StoryImage( ‘/Images/Story//Auto-img-116543542330434.jpg’, ‘Image of artwork shown here in black and white.’, ‘Loser painting by Kristine Allen McMahon, part of The Peaceable Kingdom exhibit at Kortman Gallery.’);
This holiday season, Kortman Gallery presents a thoroughly contemporary exhibition curated by Robert, Marlene and Robin McCauley, titled The Peaceable Kingdom: Animals in Art. The McCauleys note that animals are such a part of our culture, marketing and entertainment scene that they have become anthropomorphized. Animals become us, and we become animals, the artists wrote. Yet, they also note there are few animals in art history, or even in contemporary art. This exhibition, in its small way, undertakes to reverse this trend.
All that is fun and definitively contemporary is represented in this showfrom visual jokes and political statements, to unusual materials combined with the traditional. For instance, Molly Carter presents us with a fairy princess in a complicated powdered wig. This princess is attended by large moths in the extreme foreground. The basic artwork is in pen and ink, with a slight wash, but this girly image is really created by drawing the princess and her attendants with stitching on a sewing machine.
Suddenly the Game Turned Cruel is an outstanding example of humor in art. Kristine Allen McMahon seems to promote animal rights when she paints a realistic deer with a full rack of antlers. But the game she is presenting is not one of hunter and hunted, but of (drum roll) cats cradle. The buck has bright blue twine wrapped around his antlers in this childhood game that I had loved but forgotten about. It is definitely cruel to expect a hoofed animal to play cats cradle.
Probably the most difficult work in the show is the most puzzling and, therefore, compelling. Cherri Rittenhouses Urchin is surreal with a touch of Jasper Johns in the lower left corner where a face, with a twinkle in its eye, peeks in from the side. What is she looking at? A figure in pencil with a blank face and a loooooong arm studies an urchin with spots, fins and very much alive eyes on a platter. Up the side of the work is a stripe of crayfish and a polka dotted and bent fork. The piece is in pale gouache and pencil, and the pencils early tracings are visible under the paint, showing the early thoughts of its creator. This artist may be playing with the art critics mind, but I sure enjoyed the fun.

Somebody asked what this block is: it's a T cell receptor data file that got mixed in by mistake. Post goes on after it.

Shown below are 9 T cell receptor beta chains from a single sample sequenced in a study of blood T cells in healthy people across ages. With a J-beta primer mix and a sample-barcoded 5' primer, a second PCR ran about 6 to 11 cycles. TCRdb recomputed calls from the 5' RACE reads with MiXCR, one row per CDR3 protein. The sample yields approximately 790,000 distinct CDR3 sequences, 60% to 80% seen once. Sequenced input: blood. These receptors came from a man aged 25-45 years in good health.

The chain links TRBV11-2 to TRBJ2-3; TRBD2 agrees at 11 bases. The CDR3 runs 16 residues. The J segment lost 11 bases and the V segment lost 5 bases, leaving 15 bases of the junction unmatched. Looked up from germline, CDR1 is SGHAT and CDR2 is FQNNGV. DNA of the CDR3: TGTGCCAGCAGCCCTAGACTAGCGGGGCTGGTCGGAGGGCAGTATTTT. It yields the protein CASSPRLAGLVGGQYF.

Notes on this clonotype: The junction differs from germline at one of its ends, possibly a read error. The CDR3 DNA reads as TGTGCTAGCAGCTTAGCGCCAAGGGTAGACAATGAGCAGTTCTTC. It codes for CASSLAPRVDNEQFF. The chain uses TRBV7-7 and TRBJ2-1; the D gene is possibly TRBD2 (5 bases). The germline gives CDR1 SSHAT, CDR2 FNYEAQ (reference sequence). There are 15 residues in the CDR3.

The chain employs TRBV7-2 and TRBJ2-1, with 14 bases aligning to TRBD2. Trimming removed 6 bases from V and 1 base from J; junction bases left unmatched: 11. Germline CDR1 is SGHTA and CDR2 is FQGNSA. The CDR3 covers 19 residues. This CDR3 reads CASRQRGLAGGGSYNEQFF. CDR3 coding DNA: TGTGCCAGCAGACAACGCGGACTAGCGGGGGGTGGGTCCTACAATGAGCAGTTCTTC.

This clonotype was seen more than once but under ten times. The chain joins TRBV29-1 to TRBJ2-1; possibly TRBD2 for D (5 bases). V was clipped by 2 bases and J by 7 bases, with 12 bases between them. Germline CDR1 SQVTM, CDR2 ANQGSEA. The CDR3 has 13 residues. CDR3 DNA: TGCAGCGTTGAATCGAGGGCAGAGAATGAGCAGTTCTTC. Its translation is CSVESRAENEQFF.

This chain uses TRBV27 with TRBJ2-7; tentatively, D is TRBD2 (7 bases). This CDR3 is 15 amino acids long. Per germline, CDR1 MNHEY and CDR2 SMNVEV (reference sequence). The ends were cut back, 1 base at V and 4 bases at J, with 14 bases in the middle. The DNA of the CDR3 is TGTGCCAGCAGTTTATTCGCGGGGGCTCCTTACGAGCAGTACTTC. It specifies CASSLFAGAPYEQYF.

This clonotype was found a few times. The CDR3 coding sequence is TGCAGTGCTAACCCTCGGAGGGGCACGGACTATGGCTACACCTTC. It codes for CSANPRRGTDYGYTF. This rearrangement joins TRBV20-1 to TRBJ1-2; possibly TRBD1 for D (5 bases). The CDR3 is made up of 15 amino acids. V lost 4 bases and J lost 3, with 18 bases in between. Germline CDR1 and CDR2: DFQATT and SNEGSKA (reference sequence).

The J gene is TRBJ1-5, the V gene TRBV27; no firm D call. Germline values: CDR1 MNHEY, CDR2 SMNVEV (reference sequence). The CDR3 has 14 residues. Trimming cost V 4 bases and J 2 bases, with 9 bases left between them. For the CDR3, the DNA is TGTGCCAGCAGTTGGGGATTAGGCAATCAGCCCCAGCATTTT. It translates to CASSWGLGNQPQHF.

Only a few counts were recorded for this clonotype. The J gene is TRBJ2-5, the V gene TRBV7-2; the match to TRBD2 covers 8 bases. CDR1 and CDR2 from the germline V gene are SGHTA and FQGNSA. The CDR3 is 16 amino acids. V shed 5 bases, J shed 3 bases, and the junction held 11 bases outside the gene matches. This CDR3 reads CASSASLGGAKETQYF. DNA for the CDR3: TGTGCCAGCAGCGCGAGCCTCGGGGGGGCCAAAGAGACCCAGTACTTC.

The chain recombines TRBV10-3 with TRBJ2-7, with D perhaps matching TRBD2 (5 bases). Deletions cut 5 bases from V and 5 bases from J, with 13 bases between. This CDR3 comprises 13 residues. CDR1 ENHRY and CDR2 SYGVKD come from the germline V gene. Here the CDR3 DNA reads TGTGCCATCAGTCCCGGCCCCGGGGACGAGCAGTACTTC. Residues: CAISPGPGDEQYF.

Amanda M. McGoughs piece Painting in Tongues is a visual rendition of speaking in tongues. Two realistically painted tongues, one human and one not, lap down from the top of this small white work. There are three light pencil marks under the human tongue. Is it trying to talk or wiggle itself at the viewer?
Colored pencil is showing up more and more in the art world. Here, Matt Vincent works with detailed, realistic drawings of a bird, leaves, a frog, newts and fish. How do you take drawings like these and morph them into a unified, but contemporary, statement? He plays three (or more) drawings against each other by cutting the piece with the bird image into an arched shape and joining his disparate pieces together with colored grommets and string. The title cinches Yellow Rumped Warblers Never Sit Still.
Lyn Fischer has a not-so-subtle statement to make, Dogs Dont Lie, They Dont Have an Agenda. This ceramic dog is about a foot high. Made with red clay, its fur is suggested by scratching hairs through a mat-finish, white glaze to show the red clay beneath. This is no ordinary dog, though. It is wearing a removable mask of red clay and wire. The mask is a human face with Pinocchios nose.
There are many other wonderful pieces in this show. I have run out of space, but not admiration and enthusiasm, for artists work not mentioned here. See them for yourselves at Kortman Gallery, upstairs from J.R. Kortman Center for Design, 107 N. Main St., downtown Rockford. Hours are 10 a.m.-6 p.m., Monday-Saturday.
Susan Webb Tregay is an artist and author living in Rockford. She has just returned from filming a DVD in England to accompany her book, due in March.
From the Dec. 6 – Dec. 12, 2006, issue